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SARFT 101: The Rules of the Censorship Game

Writing for his blog chinafilmbiz, producer Robert Cain provides an insider’s guide to censorship rules and regulations according to SARFT (State Authority on Radio, Film, and Television). Addressing the sometimes absurd guidelines and loopholes for passing the SARFT censors, Cain discusses the alleged rationale for such rigid criteria in the do’s and don’t’s of Chinese industry filmmaking:

Censorship is a hard reality of the movie business in China. If you want to shoot or distribute films in the People’s Republic – the fastest growing and soon to be the largest film territory in the world – you’ll have to deal with censorship, and you’d better know the rules. Censorship [in China] is designed not only to protect the innocent, but even more to protect the status quo of authoritarian rule. No distinction is made between children and adults; the government holds the ultimate right to decide what content is ‘appropriate’ and therefore available for viewing, irrespective of the viewer’s age.

Detailing the often-lengthy process by which filmmakers submit their screenplays and/or completed films for review by the Censorship Board, Cain lists some of the guiding principles to live by—if your aim is to produce and distribute a state-sanctioned mainstream film.

According to SARFT:

Films containing any of the following content must be cut or altered: (1) Distorting Chinese civilization and history, seriously departing from historical truth; distorting the history of other countries, disrespecting other civilizations and customs; disparaging the image of revolutionary leaders, heroes and important historical figures; tampering with Chinese or foreign classics and distorting the image of the important figures portrayed therein; 2) Disparaging the image of the people’s army, armed police, public security organ or judiciary; (3) Showing obscene and vulgar content, exposing scenes of promiscuity, rape, prostitution, sexual acts, perversion, homosexuality, masturbation and private body parts including the male or female genitalia; containing dirty and vulgar dialogues, songs, background music and sound effects; etc.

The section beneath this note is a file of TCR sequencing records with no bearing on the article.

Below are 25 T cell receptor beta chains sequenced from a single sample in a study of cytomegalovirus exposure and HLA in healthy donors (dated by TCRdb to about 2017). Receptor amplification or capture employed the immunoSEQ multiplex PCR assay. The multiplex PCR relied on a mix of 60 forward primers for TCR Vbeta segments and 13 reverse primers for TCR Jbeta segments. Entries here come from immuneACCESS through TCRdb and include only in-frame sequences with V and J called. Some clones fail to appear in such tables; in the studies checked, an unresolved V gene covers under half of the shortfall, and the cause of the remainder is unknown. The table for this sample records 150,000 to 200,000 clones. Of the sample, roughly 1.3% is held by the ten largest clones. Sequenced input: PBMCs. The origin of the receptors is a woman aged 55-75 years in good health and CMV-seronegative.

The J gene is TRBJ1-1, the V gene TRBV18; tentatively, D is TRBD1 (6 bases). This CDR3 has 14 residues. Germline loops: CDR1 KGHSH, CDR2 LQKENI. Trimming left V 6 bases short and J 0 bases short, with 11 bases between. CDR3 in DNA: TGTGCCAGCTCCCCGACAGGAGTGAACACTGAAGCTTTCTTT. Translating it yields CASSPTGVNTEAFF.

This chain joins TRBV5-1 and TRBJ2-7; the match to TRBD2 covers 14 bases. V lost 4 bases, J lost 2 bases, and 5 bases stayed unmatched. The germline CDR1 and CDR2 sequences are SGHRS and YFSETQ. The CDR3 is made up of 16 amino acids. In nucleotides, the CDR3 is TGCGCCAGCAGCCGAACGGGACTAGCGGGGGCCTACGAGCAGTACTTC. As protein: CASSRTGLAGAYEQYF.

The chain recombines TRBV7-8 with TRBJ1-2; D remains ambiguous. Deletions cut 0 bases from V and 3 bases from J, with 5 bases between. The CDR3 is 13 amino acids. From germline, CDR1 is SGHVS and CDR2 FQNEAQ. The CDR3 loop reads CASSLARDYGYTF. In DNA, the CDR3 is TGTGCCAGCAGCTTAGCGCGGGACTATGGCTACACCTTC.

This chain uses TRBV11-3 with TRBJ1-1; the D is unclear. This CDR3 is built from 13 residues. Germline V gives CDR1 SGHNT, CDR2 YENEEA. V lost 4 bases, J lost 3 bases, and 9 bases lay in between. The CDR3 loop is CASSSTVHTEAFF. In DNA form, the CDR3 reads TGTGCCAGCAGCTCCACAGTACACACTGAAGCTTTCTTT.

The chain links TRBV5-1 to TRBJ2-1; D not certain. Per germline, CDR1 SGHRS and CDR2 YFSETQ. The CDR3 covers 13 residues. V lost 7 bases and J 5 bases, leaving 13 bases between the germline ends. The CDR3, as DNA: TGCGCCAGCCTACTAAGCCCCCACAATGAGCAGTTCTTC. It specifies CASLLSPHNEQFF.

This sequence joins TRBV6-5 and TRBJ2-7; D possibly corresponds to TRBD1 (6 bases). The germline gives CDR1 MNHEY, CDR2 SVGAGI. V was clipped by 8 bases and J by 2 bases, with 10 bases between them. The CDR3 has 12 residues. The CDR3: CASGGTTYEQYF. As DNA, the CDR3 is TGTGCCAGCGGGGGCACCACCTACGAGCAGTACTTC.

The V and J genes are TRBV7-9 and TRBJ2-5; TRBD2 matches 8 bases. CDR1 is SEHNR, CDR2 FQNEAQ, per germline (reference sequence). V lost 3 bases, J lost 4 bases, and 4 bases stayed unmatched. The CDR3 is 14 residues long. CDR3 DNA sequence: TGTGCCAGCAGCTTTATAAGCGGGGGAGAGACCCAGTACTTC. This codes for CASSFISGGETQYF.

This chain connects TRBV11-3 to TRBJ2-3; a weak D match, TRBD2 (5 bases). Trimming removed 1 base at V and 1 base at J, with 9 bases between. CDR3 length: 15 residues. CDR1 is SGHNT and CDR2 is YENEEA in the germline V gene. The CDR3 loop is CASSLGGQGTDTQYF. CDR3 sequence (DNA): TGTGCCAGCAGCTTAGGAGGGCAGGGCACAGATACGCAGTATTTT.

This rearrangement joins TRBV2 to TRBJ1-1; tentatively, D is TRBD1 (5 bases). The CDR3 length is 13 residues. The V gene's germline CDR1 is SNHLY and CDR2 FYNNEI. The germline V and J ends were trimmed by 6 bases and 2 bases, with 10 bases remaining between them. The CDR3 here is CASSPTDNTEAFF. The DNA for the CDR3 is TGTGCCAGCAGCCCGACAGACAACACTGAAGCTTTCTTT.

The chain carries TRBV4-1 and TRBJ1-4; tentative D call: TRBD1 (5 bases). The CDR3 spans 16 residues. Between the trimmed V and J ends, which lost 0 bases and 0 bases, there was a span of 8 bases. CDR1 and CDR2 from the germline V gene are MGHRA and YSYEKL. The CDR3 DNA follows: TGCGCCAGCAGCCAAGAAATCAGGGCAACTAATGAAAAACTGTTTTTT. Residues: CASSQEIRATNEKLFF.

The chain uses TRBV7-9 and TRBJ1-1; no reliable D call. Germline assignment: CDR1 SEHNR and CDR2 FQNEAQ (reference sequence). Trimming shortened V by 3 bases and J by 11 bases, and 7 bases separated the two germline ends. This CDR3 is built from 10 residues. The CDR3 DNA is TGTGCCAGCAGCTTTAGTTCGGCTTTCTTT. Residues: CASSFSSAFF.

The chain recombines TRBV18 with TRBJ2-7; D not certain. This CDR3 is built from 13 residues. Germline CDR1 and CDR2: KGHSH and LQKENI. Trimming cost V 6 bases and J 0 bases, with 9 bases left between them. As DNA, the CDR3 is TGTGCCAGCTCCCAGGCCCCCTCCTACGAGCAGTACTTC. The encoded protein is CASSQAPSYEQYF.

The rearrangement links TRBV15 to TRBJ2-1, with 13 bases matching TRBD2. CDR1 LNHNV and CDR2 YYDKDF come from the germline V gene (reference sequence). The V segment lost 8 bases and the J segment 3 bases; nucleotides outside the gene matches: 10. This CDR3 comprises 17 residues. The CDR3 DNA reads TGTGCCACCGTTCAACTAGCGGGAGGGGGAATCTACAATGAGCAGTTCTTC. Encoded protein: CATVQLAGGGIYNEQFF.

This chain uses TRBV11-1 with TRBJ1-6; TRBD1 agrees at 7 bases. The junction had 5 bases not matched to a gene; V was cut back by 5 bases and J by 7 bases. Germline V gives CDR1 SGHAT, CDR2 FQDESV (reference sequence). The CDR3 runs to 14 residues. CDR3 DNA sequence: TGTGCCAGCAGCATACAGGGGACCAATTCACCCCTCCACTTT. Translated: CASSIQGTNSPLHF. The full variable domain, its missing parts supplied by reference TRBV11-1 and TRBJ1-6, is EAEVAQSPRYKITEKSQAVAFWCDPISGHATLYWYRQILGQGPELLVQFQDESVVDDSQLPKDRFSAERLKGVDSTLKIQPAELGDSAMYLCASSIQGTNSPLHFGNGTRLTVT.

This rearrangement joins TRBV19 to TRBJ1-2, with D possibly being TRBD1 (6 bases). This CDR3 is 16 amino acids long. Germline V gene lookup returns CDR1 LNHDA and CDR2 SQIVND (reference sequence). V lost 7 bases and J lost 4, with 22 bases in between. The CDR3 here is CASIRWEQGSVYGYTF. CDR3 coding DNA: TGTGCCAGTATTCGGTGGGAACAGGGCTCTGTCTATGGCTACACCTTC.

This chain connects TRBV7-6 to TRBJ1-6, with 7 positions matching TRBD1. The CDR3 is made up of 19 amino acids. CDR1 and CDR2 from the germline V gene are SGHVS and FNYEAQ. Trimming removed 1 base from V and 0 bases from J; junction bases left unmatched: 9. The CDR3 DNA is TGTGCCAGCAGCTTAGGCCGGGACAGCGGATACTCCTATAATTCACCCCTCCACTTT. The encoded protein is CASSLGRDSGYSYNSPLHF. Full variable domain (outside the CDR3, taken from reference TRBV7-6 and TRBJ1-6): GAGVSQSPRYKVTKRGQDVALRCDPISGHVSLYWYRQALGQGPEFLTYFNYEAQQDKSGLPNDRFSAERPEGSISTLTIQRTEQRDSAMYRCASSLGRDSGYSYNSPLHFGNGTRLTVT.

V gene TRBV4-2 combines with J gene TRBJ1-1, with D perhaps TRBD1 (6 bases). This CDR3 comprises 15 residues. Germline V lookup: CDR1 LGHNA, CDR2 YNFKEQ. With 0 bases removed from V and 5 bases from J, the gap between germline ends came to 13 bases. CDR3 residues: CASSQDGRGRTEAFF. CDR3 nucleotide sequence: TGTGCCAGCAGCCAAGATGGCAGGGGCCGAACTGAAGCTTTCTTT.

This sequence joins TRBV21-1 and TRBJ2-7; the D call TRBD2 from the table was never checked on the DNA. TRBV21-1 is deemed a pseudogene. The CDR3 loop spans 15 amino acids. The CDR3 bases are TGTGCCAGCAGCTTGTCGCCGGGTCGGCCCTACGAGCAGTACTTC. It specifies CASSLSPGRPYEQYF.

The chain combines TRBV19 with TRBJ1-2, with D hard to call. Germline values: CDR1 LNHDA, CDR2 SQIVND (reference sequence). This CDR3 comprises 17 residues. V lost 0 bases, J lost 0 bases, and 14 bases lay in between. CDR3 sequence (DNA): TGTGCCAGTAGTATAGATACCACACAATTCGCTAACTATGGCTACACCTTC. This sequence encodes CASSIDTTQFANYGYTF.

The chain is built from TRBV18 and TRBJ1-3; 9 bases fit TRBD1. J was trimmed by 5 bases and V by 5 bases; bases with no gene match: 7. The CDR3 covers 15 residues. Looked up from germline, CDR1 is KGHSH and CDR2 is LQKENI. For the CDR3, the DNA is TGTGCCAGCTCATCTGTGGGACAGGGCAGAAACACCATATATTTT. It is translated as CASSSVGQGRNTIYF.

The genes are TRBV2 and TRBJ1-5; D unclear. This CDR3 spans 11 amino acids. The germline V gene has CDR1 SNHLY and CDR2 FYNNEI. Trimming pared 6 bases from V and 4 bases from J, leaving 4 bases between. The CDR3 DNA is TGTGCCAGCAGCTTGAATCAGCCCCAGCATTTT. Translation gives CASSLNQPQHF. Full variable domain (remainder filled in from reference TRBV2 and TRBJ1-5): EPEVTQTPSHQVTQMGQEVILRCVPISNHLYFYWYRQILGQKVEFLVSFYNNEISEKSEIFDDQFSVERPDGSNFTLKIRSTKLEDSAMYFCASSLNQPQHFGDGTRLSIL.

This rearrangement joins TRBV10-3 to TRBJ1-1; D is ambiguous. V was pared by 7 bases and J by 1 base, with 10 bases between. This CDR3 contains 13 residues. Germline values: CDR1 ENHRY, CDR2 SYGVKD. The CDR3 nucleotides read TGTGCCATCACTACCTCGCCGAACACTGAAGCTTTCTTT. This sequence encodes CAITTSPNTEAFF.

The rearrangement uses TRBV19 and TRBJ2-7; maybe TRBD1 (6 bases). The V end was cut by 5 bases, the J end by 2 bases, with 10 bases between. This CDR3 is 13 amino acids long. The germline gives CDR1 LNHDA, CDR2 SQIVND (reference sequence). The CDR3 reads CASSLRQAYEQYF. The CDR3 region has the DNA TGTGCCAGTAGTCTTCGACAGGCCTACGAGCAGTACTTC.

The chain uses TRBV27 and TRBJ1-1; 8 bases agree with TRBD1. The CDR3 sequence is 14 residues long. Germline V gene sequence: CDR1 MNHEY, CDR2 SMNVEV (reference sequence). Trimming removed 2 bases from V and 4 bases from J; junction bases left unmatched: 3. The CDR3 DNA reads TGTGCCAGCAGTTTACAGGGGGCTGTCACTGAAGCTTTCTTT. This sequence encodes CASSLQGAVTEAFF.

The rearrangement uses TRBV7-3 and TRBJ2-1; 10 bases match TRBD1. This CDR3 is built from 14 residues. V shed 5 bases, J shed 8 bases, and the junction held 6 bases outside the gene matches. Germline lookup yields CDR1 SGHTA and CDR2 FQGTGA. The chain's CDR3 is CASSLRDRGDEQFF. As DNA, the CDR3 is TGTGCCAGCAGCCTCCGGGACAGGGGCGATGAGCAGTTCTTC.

SARFT also takes particular care to discourage portrayals of unpunished breaches of morality, gestures towards the supernatural, and any work “distorting value judgment between truth and lies, good and evil, beauty and ugliness, righteous and unrighteous.” Rounding out an incredible roster of such regulations, SARFT ends the list of forbidden content with this doozy of a violation:

(9) Opposing the spirit of law.

Cain goes on to address some shifting attitudes towards censorship, though the general tide doesn’t appear to be changing any time soon:

My Chinese filmmaker friends don’t like censorship any more than my Hollywood filmmaker friends do. Some in China speak out boldly against it; prominent directors like Jia Zhangke and Feng Xiaogang have stated publicly that the censorship system is a form of “cultural naivete” that “does great damage to film production.” But the truth remains that no matter who you are, if you want to play in China, you’re going to have to play by China’s rules. For now and the foreseeable future that means subordinating your creative freedoms to the political and social imperatives of China’s government. If you can pull off the trick of telling stories that adhere to censorship strictures while still entertaining the mainstream Chinese audience, the financiers, the distributors, and even the government officials, will beat a path to your door.

While most of dGenerate’s filmmakers eschew SARFT approval entirely, dismissing these restrictive, ill-defined rules in favor of free content and free filmmaking practices, the censorship plot still looms large over the Industry: from development of characters and plots to the highly-regulated treatment of audiences. As Cain writes, independent ventures notwithstanding, when it comes to SARFT, you’ve got to know the rules to play the game.

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